All this crap about government creating jobs is just that, crap. I think that number is crap. The real numbers are slippery, to say the least. But it's only taxpayer's money. Which means borked and misplaced zeros etc don't count, right? In the private sector, a job is created when there is a need for a task to be performed. That means when a company owner decides to hire someone, he/she doesn't just throw 45-46K out there and say 'here I created a job'. Instead, he/she hires someone and says 'I need this job done. You have to pull your weight if you want to keep this job, i.e. I need to see a return (profit) on what I pay you'. His/her investment is minimal, it's up to the individual to make it work so they can keep their job. If they don't produce a profit on the job they do, they either lose their job to someone who CAN make it work or the job evaporates. That's the way the real world works. That's the way the world SHOULD work. OTOH, government jobs are generally not based on return on investment. Adding government jobs has the nasty effect of requiring more revenue in the form of taxes, fees etc. without necessarily producing something useable in return. Sort of like how wars are good for the economy; nothing like throwing money at something that destroys everything you send. Gotta replace those bullets, tanks and bombs, right? Riddle me this: the government threw out 45-46k per job, right? What happens when that money is gone?

They're gonna get a bailout aren't they...

Jensenman
Jensenman SuperDork
11/6/10 9:10 p.m.

Yup. It's only some more of that 'free' taxpayer's money, after all...

93celicaGT2
93celicaGT2 SuperDork
11/6/10 9:28 p.m.

I'll take a $46k job, thanks very much.

ignorant
ignorant SuperDork
11/7/10 7:24 a.m.
Jensenman wrote: Riddle me this: the government threw out 45-46k per job, right? What happens when that money is gone?

umm... The money given by the government is on a per project basis and not a per job basis. I was merely trying to provide an average cost per job created during these projects. A median cost and median salary would be a more telling statistic.

Also the money spent didn't all go to salaries it includes both direct and indirect costs that are included in any subcontractor bid.

The money isn't gone, cause less than half the money has been spent to date and quite frankly, it probably won't be all spent. And potentially by the time the money is gone, the economy will be going at such a clip that noone will care anymore.

These also all are not "government jobs" Some are direct government hiring... But a great deal are things like road construction jobs where a sub bids a fixed price and then has to complete the job for said price. Now, I can hear you say, Ohh but they just single source those jobs to the most expensive person. Lets just say, Im rather intimate with the regulations that require 3 bids for every government job or part that is subcontracted. If we single source or don't go with the lowest bid we have to fill out scads of paperwork to get it approved..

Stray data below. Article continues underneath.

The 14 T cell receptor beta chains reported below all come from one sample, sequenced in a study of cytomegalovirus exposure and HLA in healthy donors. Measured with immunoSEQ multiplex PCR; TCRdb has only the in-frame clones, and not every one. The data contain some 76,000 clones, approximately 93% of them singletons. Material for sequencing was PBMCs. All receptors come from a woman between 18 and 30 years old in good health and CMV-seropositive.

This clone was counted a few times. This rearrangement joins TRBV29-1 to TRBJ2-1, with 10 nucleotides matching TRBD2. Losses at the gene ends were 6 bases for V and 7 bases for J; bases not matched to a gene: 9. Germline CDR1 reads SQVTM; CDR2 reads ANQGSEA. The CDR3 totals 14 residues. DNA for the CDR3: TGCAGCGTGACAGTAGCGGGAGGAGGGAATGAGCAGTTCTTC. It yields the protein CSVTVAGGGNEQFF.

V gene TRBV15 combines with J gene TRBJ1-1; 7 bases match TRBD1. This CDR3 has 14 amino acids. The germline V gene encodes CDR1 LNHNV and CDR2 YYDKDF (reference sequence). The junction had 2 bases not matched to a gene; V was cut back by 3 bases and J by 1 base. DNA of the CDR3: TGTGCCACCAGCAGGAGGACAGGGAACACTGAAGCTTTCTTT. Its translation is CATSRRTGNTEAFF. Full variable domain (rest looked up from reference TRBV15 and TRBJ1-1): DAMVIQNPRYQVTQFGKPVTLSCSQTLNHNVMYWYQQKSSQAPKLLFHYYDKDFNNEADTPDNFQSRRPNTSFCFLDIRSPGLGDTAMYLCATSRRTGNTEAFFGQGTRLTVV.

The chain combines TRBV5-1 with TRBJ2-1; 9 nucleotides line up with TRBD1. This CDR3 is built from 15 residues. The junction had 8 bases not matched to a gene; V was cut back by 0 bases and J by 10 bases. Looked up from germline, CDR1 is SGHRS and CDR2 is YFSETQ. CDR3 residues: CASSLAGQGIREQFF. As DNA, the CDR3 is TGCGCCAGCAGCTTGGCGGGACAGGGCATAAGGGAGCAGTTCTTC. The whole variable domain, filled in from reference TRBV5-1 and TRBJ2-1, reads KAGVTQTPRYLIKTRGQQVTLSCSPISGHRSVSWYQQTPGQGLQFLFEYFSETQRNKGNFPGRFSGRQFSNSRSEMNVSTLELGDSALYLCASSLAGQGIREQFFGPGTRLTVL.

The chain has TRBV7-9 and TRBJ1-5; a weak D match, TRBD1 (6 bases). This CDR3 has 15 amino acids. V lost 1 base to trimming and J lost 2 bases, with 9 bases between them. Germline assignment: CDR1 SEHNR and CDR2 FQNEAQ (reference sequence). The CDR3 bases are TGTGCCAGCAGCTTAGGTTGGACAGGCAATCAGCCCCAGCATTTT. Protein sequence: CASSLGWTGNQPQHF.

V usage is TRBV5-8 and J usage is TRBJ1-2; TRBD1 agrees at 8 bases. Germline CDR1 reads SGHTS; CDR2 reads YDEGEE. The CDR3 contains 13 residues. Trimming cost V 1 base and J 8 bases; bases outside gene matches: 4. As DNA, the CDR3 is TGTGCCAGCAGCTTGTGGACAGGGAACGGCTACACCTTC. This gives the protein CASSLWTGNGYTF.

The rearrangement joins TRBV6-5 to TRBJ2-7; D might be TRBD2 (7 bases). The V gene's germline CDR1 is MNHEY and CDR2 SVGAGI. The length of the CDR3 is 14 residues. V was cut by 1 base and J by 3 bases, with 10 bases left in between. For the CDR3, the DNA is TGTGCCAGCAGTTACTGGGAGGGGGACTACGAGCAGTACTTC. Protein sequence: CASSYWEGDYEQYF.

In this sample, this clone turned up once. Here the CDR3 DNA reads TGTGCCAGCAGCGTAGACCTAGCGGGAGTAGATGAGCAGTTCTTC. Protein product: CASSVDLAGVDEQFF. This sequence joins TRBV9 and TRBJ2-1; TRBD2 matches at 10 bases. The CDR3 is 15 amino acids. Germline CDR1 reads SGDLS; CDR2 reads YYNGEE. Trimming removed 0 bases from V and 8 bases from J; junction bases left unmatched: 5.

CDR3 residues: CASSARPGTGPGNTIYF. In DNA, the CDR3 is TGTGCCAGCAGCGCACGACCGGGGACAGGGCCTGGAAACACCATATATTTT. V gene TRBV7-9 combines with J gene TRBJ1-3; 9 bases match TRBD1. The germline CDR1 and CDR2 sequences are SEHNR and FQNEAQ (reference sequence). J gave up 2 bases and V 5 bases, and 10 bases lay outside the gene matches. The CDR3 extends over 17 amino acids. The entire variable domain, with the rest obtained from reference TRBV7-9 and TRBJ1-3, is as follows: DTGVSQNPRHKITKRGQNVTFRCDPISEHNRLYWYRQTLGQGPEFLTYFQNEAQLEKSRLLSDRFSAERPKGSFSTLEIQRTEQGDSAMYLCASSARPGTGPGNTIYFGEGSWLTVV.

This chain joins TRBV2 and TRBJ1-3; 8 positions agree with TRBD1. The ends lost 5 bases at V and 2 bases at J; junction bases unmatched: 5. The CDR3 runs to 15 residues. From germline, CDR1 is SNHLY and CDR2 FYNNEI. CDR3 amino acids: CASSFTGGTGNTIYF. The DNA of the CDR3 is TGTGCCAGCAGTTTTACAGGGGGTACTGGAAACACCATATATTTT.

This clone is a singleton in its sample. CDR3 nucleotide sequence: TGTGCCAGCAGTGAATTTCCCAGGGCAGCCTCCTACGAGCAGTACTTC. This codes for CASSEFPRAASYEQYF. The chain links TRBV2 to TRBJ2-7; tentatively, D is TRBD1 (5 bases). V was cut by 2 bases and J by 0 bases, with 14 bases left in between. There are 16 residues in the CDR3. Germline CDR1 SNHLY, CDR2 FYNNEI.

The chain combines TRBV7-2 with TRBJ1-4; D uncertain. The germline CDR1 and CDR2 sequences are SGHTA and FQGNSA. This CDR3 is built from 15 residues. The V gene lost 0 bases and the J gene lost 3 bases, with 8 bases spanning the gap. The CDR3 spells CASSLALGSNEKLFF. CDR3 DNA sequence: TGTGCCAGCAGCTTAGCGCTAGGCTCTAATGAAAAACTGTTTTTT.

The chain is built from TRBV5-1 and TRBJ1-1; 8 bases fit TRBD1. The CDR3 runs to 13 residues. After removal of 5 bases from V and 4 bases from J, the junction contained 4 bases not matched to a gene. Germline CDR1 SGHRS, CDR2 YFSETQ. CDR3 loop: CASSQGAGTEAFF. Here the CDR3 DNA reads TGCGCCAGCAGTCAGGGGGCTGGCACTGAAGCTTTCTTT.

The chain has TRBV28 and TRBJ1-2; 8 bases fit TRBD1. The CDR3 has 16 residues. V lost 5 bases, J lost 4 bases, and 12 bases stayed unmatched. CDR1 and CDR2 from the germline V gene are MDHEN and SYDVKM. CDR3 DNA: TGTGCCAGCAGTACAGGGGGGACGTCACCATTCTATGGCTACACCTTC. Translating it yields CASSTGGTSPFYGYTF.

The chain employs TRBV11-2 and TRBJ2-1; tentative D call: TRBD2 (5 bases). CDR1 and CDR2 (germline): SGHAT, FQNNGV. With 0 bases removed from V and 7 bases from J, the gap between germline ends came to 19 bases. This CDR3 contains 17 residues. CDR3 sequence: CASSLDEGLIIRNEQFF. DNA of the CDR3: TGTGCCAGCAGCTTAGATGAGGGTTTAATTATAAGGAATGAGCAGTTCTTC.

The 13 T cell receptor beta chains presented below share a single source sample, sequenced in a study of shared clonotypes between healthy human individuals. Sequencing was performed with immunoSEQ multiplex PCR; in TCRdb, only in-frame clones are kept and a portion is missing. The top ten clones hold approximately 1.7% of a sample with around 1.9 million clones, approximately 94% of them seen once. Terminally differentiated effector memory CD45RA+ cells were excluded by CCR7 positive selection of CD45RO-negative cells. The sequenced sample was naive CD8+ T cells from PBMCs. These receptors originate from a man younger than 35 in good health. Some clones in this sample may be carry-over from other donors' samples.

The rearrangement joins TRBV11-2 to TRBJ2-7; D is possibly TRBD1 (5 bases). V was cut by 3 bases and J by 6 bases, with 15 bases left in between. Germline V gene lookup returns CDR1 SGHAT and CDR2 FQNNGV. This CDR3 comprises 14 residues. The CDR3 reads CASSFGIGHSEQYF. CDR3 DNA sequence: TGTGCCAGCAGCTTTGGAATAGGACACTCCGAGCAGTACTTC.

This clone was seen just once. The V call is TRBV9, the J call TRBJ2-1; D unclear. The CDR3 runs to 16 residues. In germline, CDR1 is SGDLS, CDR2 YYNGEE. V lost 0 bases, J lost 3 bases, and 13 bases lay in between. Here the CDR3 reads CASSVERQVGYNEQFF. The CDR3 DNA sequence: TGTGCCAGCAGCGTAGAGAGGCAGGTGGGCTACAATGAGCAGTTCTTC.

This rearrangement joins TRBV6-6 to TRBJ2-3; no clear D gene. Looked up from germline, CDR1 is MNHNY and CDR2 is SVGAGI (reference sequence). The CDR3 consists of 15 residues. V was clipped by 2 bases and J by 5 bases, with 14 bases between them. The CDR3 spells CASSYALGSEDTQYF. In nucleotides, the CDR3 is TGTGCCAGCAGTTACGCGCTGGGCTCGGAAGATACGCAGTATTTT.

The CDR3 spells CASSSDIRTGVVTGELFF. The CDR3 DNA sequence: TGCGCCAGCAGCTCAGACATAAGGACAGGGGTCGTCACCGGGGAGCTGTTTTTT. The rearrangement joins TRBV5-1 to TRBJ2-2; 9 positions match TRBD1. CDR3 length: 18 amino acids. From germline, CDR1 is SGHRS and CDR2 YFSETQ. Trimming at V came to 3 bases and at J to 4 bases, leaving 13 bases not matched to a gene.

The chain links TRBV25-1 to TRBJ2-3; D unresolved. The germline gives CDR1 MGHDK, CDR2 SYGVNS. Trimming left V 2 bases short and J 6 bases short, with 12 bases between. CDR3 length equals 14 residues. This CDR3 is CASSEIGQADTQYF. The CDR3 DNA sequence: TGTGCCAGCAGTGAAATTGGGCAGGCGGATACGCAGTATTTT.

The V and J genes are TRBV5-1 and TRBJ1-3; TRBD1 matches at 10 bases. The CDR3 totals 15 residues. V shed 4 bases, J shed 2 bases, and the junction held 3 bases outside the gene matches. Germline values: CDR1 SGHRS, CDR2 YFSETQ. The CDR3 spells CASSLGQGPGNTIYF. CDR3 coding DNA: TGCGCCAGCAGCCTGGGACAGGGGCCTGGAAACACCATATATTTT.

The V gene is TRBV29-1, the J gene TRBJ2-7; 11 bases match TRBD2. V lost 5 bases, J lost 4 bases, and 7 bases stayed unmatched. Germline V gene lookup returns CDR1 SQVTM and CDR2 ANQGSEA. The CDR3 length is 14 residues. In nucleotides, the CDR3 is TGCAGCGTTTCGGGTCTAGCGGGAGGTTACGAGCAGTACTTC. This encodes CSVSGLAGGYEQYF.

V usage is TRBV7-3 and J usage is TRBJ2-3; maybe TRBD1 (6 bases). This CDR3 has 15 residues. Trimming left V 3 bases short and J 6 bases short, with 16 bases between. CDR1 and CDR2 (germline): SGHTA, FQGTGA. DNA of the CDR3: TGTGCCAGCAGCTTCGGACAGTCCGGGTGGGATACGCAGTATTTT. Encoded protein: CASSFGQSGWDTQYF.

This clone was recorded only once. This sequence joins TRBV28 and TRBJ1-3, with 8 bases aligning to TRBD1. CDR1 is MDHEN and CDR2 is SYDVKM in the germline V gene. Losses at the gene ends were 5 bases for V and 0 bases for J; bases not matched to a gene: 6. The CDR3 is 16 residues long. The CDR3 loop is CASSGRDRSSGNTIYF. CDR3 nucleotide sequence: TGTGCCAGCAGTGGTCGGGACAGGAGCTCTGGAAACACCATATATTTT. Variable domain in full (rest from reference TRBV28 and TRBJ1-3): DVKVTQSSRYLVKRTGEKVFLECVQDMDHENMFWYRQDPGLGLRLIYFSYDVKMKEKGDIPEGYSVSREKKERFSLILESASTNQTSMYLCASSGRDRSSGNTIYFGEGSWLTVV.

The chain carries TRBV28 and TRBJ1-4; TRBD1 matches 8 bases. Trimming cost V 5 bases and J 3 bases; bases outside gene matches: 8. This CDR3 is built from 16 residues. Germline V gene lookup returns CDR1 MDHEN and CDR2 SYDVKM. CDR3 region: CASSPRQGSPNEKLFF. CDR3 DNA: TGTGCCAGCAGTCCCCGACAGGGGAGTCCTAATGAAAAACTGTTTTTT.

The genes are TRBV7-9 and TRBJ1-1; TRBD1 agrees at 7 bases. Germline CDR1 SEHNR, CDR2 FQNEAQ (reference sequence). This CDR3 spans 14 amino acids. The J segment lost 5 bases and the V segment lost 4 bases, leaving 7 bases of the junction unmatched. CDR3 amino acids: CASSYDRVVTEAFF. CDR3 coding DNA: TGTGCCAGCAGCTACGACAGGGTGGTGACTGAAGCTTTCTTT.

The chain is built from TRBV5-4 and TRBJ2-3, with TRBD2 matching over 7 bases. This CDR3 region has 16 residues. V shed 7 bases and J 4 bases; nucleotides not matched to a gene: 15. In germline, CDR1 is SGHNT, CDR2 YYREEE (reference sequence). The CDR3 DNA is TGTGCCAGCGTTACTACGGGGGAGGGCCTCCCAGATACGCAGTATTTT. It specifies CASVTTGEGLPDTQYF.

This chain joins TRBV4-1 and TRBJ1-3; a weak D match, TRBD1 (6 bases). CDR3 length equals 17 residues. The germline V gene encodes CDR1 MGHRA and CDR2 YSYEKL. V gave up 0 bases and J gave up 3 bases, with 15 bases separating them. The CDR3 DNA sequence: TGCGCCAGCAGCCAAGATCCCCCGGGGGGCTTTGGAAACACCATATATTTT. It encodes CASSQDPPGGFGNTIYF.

Jensenman
Jensenman SuperDork
11/7/10 11:09 a.m.

Okay. So there is a subcontractor who is putting someone to work with that $46k. That's nice, but it is a job which may not last. Like down here when they were building that nice pretty new bridge over the river, those jobs paid well and those people hustled like crazy. They did a great job.

But now it's finished. So where do all those people now go? If there's not another project of similar magnitude, they get laid off. They now collect unemployment, move to other cities to try to find jobs, you name it.

That is the basic flaw of flinging government money at a problem like unemployment: it doesn't last unless the bureacracy becomes entrenched and that begins sucking taxpayer dollars for something that doesn't necessarily provide a constant return. That's why Governor Argentina down here tried to not accept the stimulus money, it sunsets in two years unless the Feds renew it (not bloody likely) or state taxes go up to support the jobs artificially created by this poorly designed stimulus. Meaning it's a temporary Band Aid, or if it gets extended it becomes another entitlement which boots us a bit closer to socialism.

So as I said, once that $46k per job is gone, now what? Where is the constant job creation? It's certainly not in the public sector, there are only so many roads etc to be built. It's better to let the people keep more of their own money which then becomes disposable income which is what really drives the creation of jobs.

HiTempguy
HiTempguy HalfDork
11/7/10 11:29 a.m.
Jensenman wrote: So as I said, once that $46k per job is gone, now what? Where is the constant job creation? It's certainly not in the public sector, there are only so many roads etc to be built. It's better to let the people keep more of their own money which then becomes disposable income which is what really drives the creation of jobs.

Wouldn't it be cool if everyone that paid taxes just received a cheque instead of bailing out companies? I wonder what that would have done...

Edit- I would also like to point out that this thread started about health care, just so everyone remembers.

Jensenman
Jensenman SuperDork
11/7/10 3:45 p.m.

Why, yes. Yes, it did. And I got sorta smacked upside the head for pointing that out (check the top of this page).

TRoglodyte
TRoglodyte HalfDork
5/30/11 9:51 p.m.

AAAAAAAAAAAAAnd canoe, for your elightenment and entertainment.